Matrix a(args(3).matrix_value());
        Integer tda = args(4).int_value();
        NDArray bl(args(5).array_value());
        NDArray bu(args(6).array_value());
        struct fcnptrs {octave_function *obj, *con;} fcns;
        fcns.obj = args(7).function_value();
        fcns.con = args(8).function_value();
        NDArray x(args(9).array_value());
        dim_vector dv (1); dv(0) = n;
        NDArray objgrd(dv);
        // Declare local variables
        double objf=0.0;
        Nag_Comm comm;
        NagError fail;
        INIT_FAIL(fail);
        // Store Octave functions handles in communication structure comm
        comm.p = (Pointer) &fcns;
      
        // Call NAG routine
        nag_opt_nlp(n, nclin, ncnlin, a.fortran_vec(), tda, bl.fortran_vec(),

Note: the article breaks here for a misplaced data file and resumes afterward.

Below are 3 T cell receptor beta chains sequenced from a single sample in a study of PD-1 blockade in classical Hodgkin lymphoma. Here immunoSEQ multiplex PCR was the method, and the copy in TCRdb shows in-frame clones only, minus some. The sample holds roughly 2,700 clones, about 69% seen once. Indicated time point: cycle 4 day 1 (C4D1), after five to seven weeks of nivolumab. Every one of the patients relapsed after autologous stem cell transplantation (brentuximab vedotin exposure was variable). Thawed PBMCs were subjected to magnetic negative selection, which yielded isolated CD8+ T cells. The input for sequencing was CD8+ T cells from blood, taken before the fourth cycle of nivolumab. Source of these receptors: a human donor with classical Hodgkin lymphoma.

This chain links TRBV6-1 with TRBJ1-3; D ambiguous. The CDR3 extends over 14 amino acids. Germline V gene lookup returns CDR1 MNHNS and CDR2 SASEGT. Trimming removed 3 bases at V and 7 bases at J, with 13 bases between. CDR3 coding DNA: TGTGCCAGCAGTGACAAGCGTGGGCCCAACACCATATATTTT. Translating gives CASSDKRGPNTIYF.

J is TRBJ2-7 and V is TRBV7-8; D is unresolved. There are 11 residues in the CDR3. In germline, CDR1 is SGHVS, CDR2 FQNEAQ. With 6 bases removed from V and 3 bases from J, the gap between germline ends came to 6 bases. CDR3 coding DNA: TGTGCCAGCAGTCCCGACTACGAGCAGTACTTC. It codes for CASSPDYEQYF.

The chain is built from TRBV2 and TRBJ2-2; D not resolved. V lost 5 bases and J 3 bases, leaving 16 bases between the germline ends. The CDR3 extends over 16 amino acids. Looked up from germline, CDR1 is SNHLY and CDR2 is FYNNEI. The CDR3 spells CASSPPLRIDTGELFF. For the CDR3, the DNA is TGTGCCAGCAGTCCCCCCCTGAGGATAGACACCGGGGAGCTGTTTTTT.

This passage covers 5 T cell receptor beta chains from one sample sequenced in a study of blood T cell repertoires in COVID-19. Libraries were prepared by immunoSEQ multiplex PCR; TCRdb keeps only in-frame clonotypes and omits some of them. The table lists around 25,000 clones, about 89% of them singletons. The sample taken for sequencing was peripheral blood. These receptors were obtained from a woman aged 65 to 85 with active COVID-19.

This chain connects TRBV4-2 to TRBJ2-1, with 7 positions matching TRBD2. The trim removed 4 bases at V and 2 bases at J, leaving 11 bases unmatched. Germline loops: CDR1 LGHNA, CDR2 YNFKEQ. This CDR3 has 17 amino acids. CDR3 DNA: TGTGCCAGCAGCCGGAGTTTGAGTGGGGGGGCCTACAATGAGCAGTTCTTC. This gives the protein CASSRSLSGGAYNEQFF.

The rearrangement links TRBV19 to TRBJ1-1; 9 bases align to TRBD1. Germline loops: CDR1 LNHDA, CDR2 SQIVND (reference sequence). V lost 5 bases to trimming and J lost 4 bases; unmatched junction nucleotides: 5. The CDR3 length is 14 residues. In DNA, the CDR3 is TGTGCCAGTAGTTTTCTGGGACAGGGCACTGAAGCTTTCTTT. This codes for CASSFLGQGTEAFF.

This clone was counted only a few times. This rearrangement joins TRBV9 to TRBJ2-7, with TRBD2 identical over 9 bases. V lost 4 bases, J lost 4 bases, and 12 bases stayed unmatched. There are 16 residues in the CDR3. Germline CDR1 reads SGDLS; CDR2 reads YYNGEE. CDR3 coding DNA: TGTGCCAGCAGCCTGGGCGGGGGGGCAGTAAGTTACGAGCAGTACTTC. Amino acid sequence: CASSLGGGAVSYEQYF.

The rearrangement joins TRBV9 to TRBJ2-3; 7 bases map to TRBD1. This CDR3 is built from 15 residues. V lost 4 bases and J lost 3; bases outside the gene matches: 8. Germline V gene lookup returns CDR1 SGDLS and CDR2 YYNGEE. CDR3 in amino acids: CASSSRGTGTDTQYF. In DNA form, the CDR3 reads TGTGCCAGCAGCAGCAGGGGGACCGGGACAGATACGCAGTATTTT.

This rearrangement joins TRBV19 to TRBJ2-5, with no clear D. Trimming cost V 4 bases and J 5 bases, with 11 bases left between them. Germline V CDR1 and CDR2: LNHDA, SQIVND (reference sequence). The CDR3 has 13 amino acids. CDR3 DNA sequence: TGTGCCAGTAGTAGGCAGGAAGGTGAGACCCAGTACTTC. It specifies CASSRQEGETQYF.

bu.fortran_vec(),objfunC, confunC, x.fortran_vec(),&objf,
                    objgrd.fortran_vec(), E04_DEFAULT, &comm, &fail);
      
        // Assign output arguments to retval
        retval(0) = objf;
        retval(1) = objgrd;
        retval(2) = fail.code;
      
        return retval;
      }
      
      static void objfunC(Integer n, double x[], double *objf,
                          double objgrd[], Nag_Comm *comm)
      {
        // Retrieve Octave objfun handle
        struct fcnptrs {octave_function *obj, *con;} *fcns;
        fcns = (struct fcnptrs *) comm->p;
        octave_function *fcn = (octave_function *) fcns->obj;
        // Copy C arrays into the Octave type ones
        dim_vector dv (1); dv(0) = n;
        NDArray x_oct(dv), objgrd_oct(dv);
        octave_idx_type i;
        for (i=0;i<n;i++) {
          x_oct.elem(i) = x[i];
          objgrd_oct.elem(i) = objgrd[i];
        }
        // Assign objfun input arguments
        octave_value_list newargs, retval;
        newargs(0)=octave_value(comm->flag);